Georgia offers to host GOP convention if Trump pulls it out of North Carolina

Georgia Gov. Brian Kemp (R) offered to host the Republican National Convention in his home state on Tuesday after President TrumpDonald John TrumpCNN's Anderson Cooper: Trump's Bubba Wallace tweet was 'racist, just plain and simple' Beats by Dre announces deal with Bubba Wallace, defends him after Trump remarks Overnight Defense: DOD reportedly eyeing Confederate flag ban | House military spending bill blocks wall funding MORE threatened to pull the gathering from North Carolina.

“With world-class facilities, restaurants, hotels, and workforce, Georgia would be honored to safely host the Republican National Convention,” Kemp tweeted. “We hope you will consider the Peach State, @realdonaldtrump!”

The Republican National Convention is currently slated to take place in Charlotte, N.C., from Aug. 24 to 27. But in a series of tweets on Monday, Trump accused the state’s Democratic governor, Roy Cooper, of being in a “shutdown mood” because of the coronavirus pandemic, saying that unless North Carolina could guarantee full attendance, the GOP would find another site for its convention.


“In other words, we would be spending millions of dollars building the Arena to a very high standard without even knowing if the Democrat Governor would allow the Republican Party to fully occupy the space,” Trump wrote. “Plans are being made by many thousands of enthusiastic Republicans, and others, to head to beautiful North Carolina in August.”

“They must be immediately given an answer by the Governor as to whether or not the space will be allowed to be fully occupied. If not, we will be reluctantly forced to find, with all of the jobs and economic development it brings, another Republican National Convention site. This is not something I want to do. Thank you, and I LOVE the people of North Carolina!”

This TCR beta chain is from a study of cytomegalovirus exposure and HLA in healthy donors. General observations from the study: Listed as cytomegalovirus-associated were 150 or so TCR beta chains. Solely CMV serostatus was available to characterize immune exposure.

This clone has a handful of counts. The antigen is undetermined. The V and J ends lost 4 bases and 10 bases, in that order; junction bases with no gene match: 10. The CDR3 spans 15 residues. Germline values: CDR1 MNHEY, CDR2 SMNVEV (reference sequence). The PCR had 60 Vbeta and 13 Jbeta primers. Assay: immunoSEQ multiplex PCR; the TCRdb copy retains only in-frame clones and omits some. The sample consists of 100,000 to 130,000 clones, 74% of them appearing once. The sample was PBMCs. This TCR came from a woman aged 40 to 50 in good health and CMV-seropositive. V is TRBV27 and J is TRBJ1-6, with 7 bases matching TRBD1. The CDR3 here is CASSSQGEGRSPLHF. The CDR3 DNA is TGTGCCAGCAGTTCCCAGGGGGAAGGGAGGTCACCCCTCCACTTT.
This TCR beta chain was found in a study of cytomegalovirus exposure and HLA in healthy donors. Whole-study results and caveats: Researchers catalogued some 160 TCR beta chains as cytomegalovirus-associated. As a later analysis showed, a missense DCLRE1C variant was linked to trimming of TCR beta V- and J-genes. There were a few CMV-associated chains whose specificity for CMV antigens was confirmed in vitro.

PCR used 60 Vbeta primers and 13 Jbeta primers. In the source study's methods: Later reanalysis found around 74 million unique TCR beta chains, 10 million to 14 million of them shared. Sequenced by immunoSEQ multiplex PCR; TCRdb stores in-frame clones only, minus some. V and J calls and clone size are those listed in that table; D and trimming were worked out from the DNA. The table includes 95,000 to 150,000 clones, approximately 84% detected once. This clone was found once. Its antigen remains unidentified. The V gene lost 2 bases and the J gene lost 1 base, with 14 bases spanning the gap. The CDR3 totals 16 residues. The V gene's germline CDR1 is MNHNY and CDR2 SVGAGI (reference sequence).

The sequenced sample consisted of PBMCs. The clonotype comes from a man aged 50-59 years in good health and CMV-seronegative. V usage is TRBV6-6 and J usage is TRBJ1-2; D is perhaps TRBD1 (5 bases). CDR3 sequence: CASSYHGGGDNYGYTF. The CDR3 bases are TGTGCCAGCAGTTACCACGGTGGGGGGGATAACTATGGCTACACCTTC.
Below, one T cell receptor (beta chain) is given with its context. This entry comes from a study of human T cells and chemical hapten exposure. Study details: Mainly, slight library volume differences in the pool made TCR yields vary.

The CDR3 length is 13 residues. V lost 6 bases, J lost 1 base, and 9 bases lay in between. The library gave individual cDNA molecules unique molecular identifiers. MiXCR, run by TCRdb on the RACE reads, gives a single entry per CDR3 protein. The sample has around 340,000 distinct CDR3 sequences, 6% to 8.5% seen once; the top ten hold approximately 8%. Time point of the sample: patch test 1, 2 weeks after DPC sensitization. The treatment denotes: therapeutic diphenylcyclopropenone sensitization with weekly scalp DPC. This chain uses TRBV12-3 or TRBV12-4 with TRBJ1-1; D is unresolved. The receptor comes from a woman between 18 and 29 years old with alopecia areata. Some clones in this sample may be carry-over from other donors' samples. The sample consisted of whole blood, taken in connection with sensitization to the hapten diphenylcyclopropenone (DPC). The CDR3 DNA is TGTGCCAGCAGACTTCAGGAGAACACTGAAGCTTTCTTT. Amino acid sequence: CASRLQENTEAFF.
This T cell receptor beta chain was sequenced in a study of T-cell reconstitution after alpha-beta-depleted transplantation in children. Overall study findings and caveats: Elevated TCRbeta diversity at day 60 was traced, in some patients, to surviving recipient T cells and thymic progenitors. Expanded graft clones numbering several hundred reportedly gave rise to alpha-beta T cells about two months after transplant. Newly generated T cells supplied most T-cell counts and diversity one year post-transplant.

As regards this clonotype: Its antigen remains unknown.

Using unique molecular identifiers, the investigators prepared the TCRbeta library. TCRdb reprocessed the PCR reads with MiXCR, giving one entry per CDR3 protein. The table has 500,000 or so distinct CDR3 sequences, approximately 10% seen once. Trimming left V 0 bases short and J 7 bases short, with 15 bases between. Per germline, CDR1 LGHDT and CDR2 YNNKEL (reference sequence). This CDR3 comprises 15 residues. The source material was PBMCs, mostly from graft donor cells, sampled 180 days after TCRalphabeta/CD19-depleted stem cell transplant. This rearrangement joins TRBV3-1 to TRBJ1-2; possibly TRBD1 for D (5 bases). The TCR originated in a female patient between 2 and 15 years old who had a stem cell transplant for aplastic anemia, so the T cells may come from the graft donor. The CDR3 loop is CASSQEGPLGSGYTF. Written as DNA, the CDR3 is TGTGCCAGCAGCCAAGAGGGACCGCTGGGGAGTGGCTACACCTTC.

In separate remarks on “Fox & Friends” on Monday, Vice President Pence also raised the possibility of moving the convention to another state if tougher restrictions remain in place in North Carolina. He named Florida, Texas and Georgia as potential host states. 

Leaders from both parties are scrambling to figure out how to hold their national conventions amid the coronavirus pandemic, worrying that full-scale, in-person gatherings could worsen the spread of the virus. At the same time, the conventions are high-profile events that the parties and their nominees see as crucial unifying events ahead of the fall elections. 


Democrats already pushed back their national convention in Milwaukee from July to August amid concerns over the coronavirus outbreak. While party officials insist that some sort of in-person gathering will happen, the party’s rules committee moved earlier this month to give the convention’s CEO, Joe Solmonese, more authority to limit the size of the gathering if deemed necessary. 

At the same time, Democratic National Committee members and delegates will be allowed to vote on party business remotely. 

Republicans have been more reluctant to shift around their convention plans. Ronna Romney McDaniel, the chairwoman of the Republican National Committee, said last month that the party, the Trump campaign and the host committee are moving “full steam ahead” with their convention plans.